Congratulation, Aimee, on this incredible honor! This is the second award Aimee’s dissertation has received so far. Well done, Aimee, and keep making UConn History proud.
Congratulations to UConn History alum Orlando Deavila Pertuz (2019 PhD), whose dissertation, “The Battle for Paradise: Tourism Development, Race, and Popular Politics during the Remaking of Cartagena (Columbia), 1942-1984” received Honorable Mention in the Michael Katz Award for Best Dissertation in Urban History from the Urban History Association. Well done, Orlando, and keep up the great work!
A hearty congratulations to UConn History Ph.D. (’19) alum, Amy Sopcak-Joseph, for receiving the Zuckerman Dissertation Prize in American Studies from the McNeil Center for Early American History at the University of Pennsylvania. The Zuckerman prize is awarded to “the best dissertation connecting American history (in any period) with literature and/or art… evaluated for the seriousness and originality with which the dissertation engages relationships among history, art and/or literature, the significance of the treatment to scholarship in the field, and the overall quality of the writing.” Sopcak-Joseph’s dissertation, titled “Fashioning American Women: Godey’s Lady’s Book, Female Consumers, and Periodical Publishing in the Nineteenth Century,” wonderfully explored the production, dissemination, content, and reception of an exceptionally popular antebellum American periodical called Godey’s Lady’s Book.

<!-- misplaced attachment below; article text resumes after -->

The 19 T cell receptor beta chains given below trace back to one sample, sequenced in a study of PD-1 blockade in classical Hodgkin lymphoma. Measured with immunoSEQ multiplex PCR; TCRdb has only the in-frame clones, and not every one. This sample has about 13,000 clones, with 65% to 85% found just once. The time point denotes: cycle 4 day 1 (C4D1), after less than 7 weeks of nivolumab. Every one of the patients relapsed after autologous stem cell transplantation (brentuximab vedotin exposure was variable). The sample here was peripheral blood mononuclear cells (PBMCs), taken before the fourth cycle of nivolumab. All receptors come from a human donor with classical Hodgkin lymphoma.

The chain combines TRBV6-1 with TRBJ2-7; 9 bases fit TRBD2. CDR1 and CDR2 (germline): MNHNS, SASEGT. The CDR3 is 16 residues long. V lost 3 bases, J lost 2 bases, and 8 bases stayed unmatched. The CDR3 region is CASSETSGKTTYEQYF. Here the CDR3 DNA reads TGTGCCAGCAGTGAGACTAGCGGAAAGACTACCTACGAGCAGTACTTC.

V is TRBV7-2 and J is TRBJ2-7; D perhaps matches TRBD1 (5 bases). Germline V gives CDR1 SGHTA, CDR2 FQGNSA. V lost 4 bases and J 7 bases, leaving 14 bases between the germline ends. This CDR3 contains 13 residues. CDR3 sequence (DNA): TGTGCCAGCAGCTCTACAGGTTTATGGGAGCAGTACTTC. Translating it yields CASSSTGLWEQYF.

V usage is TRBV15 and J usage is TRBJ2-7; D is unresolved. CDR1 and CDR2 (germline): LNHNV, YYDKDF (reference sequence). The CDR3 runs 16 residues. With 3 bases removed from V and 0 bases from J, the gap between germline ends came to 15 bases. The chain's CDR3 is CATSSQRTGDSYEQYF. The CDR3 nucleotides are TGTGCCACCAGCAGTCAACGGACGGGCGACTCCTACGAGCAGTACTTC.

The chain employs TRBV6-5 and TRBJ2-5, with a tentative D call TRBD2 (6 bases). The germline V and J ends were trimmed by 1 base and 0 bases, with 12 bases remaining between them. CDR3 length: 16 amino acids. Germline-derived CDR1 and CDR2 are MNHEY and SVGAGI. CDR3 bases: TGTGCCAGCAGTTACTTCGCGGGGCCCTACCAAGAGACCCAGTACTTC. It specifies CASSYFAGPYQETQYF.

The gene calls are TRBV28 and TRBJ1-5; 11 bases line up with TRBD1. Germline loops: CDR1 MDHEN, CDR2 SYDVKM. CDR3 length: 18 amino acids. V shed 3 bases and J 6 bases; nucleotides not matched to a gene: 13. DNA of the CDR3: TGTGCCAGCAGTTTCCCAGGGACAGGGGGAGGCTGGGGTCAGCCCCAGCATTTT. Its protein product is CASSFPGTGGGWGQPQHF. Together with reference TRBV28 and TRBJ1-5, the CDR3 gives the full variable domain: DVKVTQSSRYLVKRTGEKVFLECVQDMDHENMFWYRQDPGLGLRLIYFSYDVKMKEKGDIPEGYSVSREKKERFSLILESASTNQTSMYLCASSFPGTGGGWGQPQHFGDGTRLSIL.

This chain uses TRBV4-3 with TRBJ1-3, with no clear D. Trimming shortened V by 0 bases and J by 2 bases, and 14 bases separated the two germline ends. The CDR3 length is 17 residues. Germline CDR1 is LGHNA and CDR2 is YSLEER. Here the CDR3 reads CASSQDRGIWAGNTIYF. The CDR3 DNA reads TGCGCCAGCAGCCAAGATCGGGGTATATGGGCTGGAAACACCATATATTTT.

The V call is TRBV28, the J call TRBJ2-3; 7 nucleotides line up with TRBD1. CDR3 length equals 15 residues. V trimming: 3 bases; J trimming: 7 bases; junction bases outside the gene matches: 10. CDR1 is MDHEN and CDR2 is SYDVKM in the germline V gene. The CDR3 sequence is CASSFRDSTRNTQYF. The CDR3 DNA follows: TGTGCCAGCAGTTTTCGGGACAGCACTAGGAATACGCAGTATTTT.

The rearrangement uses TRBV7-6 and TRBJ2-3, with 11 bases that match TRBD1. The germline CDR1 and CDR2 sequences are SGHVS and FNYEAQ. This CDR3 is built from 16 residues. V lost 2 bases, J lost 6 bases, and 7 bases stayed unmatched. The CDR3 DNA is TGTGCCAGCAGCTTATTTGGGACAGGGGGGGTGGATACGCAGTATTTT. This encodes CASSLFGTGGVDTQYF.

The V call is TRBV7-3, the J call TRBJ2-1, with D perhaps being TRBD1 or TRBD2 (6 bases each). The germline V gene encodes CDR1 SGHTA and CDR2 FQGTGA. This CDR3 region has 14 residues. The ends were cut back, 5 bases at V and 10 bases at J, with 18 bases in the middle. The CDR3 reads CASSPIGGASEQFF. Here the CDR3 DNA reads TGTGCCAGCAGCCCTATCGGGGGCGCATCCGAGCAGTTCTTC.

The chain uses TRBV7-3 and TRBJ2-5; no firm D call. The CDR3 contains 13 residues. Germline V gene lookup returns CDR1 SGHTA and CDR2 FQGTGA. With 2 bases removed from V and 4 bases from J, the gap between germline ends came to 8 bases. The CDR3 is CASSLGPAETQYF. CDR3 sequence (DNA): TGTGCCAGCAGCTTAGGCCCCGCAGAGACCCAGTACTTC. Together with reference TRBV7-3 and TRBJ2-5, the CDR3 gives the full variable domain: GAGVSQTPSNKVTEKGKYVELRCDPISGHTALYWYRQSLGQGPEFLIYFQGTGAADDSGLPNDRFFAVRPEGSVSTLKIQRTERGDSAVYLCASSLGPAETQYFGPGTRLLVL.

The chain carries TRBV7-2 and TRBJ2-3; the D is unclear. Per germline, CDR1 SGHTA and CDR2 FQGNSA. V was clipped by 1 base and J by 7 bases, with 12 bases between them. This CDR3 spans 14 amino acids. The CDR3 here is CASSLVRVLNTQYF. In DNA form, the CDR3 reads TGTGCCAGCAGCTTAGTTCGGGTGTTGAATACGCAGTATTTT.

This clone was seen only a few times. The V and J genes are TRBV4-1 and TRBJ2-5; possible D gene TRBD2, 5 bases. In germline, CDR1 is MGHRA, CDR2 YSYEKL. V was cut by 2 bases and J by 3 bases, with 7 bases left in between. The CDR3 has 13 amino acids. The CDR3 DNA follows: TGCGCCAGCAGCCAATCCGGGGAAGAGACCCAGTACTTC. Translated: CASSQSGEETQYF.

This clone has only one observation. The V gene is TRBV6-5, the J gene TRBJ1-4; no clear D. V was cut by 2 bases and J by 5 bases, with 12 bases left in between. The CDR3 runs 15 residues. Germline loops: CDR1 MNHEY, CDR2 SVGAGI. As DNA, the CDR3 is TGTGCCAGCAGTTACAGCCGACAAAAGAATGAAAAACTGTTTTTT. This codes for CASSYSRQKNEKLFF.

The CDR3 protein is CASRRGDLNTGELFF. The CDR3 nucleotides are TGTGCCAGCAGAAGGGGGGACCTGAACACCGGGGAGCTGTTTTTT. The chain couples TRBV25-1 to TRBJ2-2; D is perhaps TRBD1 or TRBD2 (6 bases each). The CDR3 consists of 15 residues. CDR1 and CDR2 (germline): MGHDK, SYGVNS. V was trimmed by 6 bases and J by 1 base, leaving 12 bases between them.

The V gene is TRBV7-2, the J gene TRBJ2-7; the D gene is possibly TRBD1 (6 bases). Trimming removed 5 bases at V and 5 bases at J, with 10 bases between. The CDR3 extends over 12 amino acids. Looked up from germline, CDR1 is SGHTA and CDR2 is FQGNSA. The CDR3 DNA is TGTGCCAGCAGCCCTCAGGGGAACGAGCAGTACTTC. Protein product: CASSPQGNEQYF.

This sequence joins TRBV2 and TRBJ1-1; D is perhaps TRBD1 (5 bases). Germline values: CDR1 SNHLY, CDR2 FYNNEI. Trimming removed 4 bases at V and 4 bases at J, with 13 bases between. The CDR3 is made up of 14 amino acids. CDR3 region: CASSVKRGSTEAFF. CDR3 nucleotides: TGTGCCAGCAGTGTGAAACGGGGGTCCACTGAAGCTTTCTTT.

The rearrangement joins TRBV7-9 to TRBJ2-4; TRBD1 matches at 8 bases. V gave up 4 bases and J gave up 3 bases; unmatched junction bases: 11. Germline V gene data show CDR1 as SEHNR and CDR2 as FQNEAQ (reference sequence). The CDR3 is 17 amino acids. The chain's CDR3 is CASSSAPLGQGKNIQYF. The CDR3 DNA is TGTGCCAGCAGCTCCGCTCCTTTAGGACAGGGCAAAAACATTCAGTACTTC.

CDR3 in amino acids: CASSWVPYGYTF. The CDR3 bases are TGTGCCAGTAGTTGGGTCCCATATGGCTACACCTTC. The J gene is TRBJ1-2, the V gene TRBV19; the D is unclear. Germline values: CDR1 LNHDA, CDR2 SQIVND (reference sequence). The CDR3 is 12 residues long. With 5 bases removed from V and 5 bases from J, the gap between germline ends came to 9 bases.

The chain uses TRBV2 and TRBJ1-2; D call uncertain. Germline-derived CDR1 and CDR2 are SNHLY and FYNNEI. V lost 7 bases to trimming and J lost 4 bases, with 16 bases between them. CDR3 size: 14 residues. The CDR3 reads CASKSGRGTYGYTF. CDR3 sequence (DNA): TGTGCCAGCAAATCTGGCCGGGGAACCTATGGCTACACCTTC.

Well done, Amy!
The 2020 Aetna Graduate Critical Writing Award recognized the work of two newly minted History Ph.D.s. Danielle Dumaine received 2nd place and Nathan Braccio received an honorable mention. The award is sponsored by the Aetna Chair of Writing and recognizes excellent critical nonfiction composed by a graduate student. Winners are awarded cash prizes and publicly recognized at the annual Aetna Celebration of Student Writing.
On February 17, Matthew Guariglia contributed to Slate Magazine with an article titled “Facial Recognition Technology is the New Rogues’ Gallery.” Using his historical training and interest in surveillance in the United States, Guariglia considers the similarities between the current debate over privacy and the previous one from the turn of the twentieth century.